Chicano Park muralist Victor Ochoa: “My love for education started in the barrios”
June 20, 2014
By Pablo J. Sáinz
After almost a quarter of a century teaching art in formal educational institutions, Chicano Park muralist Victor Ochoa retired from traditional classrooms last week, when MAAC Community Charter School ended its school year.
Ochoa taught art at MAAC for 13 years, but before that he had taught at Grossmont College for almost 23 years, and several more years at UCSD and San Diego Mesa College.
“I never wanted to be a full-time teacher, as I saw this as a death blow of sorts to my art career and community activism,” said Ochoa, who was born in East Los Angeles in 1948. “But I think I got a reality check 24 years ago, when my son was born. I was nervous about getting a steadier job.”
But what he saw as a day-job to pay the bills soon became a passion for Ochoa, who added that even as an artist he sees his artistic work as a way to educate the public.
“I think teaching became an outgrowth of painting murals as a Chicano activist in many barrios,” he said.
During his 13 years at MAAC Community Charter School, a non-traditional high school for at-risk students in the Sweetwater Union High School District, Ochoa was able to create a culture-based curriculum that catered to the Latino students at the school. From silk-screening to airbrushing, and from lettering to graphic design, the courses he taught at MAAC always had a focus on promoting cultural and historical pride among his Mexican students.
“The best part of teaching at MAAC was being able to design a special curriculum for my gente that was entirely bilingual,” Ochoa said. “The students could relate to it and complied with state standards, never forgetting about the Chicano perspective of preparing the next generations of students to take on the situations.”
Ochoa came to San Diego as a teenager, and he was one of the original activists who took over the land of what was to become Chicano Park, a world-renown park with dozens of murals created during the Chicano Movement, more than 40 years ago. He was a co-founder of the Centro Cultural de la Raza, in Balboa Park. Today, Ochoa is a widely recognized Chicano painter and muralist long considered to be one of the pioneers of San Diego’s Chicano art movement.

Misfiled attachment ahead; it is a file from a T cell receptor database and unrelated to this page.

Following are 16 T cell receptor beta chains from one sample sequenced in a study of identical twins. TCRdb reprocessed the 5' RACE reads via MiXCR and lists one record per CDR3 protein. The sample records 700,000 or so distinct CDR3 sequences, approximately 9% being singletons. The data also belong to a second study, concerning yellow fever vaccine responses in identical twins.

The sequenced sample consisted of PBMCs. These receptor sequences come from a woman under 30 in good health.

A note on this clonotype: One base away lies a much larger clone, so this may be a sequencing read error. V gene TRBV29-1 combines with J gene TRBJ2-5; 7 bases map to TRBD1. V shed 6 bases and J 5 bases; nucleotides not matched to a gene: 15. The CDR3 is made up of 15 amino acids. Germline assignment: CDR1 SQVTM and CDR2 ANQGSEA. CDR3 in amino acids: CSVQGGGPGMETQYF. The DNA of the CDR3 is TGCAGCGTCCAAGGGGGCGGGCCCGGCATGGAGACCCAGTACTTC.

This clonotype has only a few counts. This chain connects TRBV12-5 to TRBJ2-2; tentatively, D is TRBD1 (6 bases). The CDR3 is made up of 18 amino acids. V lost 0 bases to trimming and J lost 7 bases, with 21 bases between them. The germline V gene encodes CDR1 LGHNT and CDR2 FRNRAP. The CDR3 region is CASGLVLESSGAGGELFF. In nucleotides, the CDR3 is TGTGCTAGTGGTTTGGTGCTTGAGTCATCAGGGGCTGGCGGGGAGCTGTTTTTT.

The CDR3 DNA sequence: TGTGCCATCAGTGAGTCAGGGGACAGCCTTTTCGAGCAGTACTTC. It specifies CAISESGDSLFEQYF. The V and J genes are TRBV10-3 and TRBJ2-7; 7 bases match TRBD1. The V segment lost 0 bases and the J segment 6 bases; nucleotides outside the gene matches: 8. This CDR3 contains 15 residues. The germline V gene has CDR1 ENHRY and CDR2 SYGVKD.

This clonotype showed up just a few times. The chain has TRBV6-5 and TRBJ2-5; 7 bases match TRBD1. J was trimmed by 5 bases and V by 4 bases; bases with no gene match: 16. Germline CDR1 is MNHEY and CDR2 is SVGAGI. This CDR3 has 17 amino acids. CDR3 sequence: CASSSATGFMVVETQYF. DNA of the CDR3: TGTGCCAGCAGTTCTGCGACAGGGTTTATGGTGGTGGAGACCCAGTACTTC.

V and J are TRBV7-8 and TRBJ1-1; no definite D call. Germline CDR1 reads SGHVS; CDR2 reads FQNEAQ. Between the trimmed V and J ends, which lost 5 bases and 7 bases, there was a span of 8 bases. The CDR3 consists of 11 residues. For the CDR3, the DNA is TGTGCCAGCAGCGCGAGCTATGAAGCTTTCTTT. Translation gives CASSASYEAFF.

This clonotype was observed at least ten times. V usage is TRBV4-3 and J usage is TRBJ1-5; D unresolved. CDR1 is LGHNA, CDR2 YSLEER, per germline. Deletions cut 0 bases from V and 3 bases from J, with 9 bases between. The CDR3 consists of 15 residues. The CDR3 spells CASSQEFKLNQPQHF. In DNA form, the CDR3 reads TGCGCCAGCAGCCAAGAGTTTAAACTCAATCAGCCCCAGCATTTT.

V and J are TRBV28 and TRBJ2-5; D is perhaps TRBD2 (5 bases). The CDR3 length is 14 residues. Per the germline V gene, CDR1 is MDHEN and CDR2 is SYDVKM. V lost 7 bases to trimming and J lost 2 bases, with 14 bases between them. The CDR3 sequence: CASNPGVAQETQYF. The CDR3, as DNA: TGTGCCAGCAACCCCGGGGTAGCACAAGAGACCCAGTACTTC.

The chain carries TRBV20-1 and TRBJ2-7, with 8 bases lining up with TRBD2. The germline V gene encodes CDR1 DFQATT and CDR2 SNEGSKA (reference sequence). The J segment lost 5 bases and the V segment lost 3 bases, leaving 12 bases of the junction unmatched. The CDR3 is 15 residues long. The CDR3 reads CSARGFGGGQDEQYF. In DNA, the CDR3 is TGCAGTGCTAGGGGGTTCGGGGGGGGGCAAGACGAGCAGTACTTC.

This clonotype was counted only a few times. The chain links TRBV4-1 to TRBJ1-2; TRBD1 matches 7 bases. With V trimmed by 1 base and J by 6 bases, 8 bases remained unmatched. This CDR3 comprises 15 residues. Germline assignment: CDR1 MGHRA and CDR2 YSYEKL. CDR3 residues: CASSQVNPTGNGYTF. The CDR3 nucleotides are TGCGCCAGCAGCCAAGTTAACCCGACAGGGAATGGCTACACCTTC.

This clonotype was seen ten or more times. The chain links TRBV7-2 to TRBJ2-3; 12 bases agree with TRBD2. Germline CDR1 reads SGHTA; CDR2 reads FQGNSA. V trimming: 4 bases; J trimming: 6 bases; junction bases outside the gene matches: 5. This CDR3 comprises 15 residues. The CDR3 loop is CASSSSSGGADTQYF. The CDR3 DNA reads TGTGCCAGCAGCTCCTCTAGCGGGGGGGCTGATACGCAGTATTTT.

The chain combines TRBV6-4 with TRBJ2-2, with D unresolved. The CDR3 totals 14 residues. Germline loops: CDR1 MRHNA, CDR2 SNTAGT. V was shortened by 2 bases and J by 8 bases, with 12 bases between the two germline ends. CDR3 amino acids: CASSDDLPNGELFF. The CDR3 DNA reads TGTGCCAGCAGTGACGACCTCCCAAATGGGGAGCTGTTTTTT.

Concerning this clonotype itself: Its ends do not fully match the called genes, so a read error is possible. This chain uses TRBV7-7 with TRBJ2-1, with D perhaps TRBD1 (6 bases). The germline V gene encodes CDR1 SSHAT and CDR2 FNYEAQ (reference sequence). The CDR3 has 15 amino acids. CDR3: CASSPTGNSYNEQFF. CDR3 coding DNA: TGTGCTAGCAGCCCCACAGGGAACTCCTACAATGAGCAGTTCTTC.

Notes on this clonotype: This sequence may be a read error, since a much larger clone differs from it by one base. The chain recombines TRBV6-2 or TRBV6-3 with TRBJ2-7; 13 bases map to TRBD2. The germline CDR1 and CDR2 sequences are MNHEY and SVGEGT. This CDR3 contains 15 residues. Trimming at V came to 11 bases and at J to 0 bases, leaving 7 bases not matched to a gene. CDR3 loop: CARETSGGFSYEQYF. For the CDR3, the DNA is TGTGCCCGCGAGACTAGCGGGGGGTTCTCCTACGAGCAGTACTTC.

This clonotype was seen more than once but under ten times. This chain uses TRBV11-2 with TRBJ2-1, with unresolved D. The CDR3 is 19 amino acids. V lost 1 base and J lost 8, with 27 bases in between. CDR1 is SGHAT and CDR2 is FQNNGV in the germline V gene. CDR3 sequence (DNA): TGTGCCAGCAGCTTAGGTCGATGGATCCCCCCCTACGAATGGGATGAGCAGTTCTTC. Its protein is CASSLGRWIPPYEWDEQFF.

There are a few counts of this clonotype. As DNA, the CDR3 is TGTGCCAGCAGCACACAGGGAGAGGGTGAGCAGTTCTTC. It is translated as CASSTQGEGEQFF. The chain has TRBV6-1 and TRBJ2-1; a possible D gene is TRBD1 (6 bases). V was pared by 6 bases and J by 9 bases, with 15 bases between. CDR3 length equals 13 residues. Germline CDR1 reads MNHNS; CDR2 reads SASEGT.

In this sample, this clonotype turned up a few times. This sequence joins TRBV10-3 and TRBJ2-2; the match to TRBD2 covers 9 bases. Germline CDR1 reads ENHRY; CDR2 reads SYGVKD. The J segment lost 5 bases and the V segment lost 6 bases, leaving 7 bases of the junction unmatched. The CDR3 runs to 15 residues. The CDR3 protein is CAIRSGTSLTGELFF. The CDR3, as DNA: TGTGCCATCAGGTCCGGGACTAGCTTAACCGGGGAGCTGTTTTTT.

When he first came to MAAC Community Charter School, he was assigned the task of helping reduce the graffiti issues happening in the South Bay, having had the experience of starting WriterzBlok, an arts organization where youth become graffiti artists and spend their talents in positive ways.
He can also relate to the students, many of whom, like Ochoa, had ties to Tijuana.
“I had experience on this issue, as a son of immigrant parents and living at the border, much like our students. I have always related to their issues,” he said.
For Marisol Rerucha, director of MAAC Community Charter School, Ochoa was a teacher who influenced all of the school, not only the students who took his art classes.
“Victor Ochoa’s influence is felt throughout our school,” she said. “Not only on the walls, but in the sense of accomplishment that students develop. The cultural and linguistic responsive approach that is felt upon entering MCCS was created and sustained, in great by Victor Ochoa. As an instructor, Victor held high expectations for students while helping them accept that they are all artists that can use the visual arts format to express their thoughts, feelings and learning. Victor was a consistent presence, and force, who is very adept at collaborating with our team to advance our school.”
Although Ochoa is retiring from formal education, he’s not retiring from teaching. Among his current and future projects are international exhibitions, continuing with the restoration of some of the Chicano Park murals, and new paintings in his Tijuana studio. And of course, he will continue with his children’s art workshop during Chicano Park Day in April. All of these projects include teaching others about Chicano art, history, and culture.
“I feel that the love of education started while coordinating Chicano murals in the barrios. The democratic dynamics instantly called for a classroom attitude,” he said.